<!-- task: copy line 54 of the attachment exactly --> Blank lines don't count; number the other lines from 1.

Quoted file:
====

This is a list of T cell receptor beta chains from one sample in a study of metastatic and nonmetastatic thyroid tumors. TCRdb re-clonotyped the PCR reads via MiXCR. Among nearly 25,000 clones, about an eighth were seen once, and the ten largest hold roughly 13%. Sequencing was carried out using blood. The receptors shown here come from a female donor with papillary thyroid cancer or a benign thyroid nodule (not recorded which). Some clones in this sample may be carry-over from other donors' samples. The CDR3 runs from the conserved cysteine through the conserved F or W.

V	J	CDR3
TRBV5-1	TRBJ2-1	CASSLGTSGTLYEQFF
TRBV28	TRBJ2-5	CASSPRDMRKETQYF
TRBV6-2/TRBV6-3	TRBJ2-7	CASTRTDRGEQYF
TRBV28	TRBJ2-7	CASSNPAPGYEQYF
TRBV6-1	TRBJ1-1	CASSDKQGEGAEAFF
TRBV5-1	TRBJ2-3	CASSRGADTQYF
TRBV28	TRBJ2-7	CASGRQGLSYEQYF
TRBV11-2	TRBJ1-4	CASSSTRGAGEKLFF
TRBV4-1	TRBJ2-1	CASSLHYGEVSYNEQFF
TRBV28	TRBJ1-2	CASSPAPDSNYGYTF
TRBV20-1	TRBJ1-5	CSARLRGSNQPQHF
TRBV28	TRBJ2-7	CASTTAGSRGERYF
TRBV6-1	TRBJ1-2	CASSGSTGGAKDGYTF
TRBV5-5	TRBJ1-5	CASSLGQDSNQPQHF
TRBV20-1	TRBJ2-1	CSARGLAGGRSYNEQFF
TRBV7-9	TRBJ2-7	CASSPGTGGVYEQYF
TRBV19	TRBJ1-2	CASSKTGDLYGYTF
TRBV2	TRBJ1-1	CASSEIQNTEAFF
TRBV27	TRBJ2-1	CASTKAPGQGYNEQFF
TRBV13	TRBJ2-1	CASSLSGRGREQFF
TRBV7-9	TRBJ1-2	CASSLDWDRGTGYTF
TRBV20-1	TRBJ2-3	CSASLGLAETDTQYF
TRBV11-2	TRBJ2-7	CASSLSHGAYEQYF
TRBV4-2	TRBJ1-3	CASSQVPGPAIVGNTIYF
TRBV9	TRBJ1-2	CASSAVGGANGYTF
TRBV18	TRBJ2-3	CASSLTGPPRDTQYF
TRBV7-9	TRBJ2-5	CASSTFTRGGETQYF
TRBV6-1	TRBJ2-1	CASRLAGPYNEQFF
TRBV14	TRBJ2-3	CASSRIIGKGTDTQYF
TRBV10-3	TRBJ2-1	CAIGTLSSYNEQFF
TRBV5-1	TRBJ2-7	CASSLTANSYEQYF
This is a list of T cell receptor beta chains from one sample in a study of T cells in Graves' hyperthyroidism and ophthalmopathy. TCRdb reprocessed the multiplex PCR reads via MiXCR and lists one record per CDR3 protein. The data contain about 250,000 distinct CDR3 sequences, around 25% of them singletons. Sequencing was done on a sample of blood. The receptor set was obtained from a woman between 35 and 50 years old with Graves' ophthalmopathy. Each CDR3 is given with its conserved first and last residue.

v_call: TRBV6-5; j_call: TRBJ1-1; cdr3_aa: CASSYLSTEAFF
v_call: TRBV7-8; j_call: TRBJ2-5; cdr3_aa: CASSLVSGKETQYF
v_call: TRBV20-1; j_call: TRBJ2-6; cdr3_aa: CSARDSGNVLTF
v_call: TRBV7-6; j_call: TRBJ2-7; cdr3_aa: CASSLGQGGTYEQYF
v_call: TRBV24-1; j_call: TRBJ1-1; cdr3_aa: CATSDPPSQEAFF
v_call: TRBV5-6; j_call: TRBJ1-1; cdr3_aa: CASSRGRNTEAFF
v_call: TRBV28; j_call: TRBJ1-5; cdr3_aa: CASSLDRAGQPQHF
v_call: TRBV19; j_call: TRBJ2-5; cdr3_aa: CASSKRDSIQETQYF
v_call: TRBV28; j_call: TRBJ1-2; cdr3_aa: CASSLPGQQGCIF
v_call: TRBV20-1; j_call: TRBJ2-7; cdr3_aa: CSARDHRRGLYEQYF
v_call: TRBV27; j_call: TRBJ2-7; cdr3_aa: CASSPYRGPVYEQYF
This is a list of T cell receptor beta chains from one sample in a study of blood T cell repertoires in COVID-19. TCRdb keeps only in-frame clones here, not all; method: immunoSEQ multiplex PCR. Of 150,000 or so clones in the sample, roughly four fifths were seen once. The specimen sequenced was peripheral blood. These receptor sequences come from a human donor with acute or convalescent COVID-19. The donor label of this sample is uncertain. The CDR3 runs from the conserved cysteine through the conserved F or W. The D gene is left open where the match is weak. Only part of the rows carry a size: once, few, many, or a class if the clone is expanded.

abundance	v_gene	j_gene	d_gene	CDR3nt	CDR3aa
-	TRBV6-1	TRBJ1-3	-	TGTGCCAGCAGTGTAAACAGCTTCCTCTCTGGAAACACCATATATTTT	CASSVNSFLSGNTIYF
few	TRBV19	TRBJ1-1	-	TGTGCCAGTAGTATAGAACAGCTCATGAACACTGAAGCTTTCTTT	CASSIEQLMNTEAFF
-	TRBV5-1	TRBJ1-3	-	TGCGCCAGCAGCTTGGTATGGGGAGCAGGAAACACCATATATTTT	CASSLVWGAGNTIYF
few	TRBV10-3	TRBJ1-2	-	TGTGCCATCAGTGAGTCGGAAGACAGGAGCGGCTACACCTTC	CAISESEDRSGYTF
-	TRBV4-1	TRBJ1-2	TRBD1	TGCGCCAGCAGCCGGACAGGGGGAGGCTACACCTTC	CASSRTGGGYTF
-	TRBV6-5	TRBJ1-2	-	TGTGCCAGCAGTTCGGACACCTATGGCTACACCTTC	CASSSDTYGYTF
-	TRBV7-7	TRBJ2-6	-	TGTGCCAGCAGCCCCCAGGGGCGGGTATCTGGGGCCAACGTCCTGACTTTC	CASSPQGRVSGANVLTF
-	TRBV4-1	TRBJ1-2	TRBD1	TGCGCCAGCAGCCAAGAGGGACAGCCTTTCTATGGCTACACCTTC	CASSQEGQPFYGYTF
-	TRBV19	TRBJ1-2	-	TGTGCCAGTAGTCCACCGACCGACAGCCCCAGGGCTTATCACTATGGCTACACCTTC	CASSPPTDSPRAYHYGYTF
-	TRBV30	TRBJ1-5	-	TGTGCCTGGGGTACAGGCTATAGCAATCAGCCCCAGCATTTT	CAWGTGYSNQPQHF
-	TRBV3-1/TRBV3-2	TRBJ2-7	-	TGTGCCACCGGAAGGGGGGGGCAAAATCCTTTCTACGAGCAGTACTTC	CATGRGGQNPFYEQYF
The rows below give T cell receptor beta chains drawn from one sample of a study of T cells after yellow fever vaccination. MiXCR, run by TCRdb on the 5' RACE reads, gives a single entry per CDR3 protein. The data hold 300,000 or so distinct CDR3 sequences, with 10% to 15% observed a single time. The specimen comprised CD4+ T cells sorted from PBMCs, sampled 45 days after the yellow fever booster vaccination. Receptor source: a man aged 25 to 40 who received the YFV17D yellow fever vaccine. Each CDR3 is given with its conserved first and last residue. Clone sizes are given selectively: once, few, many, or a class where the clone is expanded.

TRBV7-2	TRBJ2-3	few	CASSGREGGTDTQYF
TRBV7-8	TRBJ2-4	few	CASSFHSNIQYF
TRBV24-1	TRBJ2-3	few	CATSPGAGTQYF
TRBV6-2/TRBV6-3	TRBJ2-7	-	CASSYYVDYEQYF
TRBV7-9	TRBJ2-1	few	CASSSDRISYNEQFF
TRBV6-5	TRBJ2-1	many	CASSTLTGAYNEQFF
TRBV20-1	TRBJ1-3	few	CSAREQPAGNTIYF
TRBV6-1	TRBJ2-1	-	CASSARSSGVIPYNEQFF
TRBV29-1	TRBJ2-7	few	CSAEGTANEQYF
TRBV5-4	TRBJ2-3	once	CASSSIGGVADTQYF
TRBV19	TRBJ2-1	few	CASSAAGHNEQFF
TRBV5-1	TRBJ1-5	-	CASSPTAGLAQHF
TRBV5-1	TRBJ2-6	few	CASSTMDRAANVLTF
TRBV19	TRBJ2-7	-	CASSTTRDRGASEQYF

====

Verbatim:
-	TRBV7-7	TRBJ2-6	-	TGTGCCAGCAGCCCCCAGGGGCGGGTATCTGGGGCCAACGTCCTGACTTTC	CASSPQGRVSGANVLTF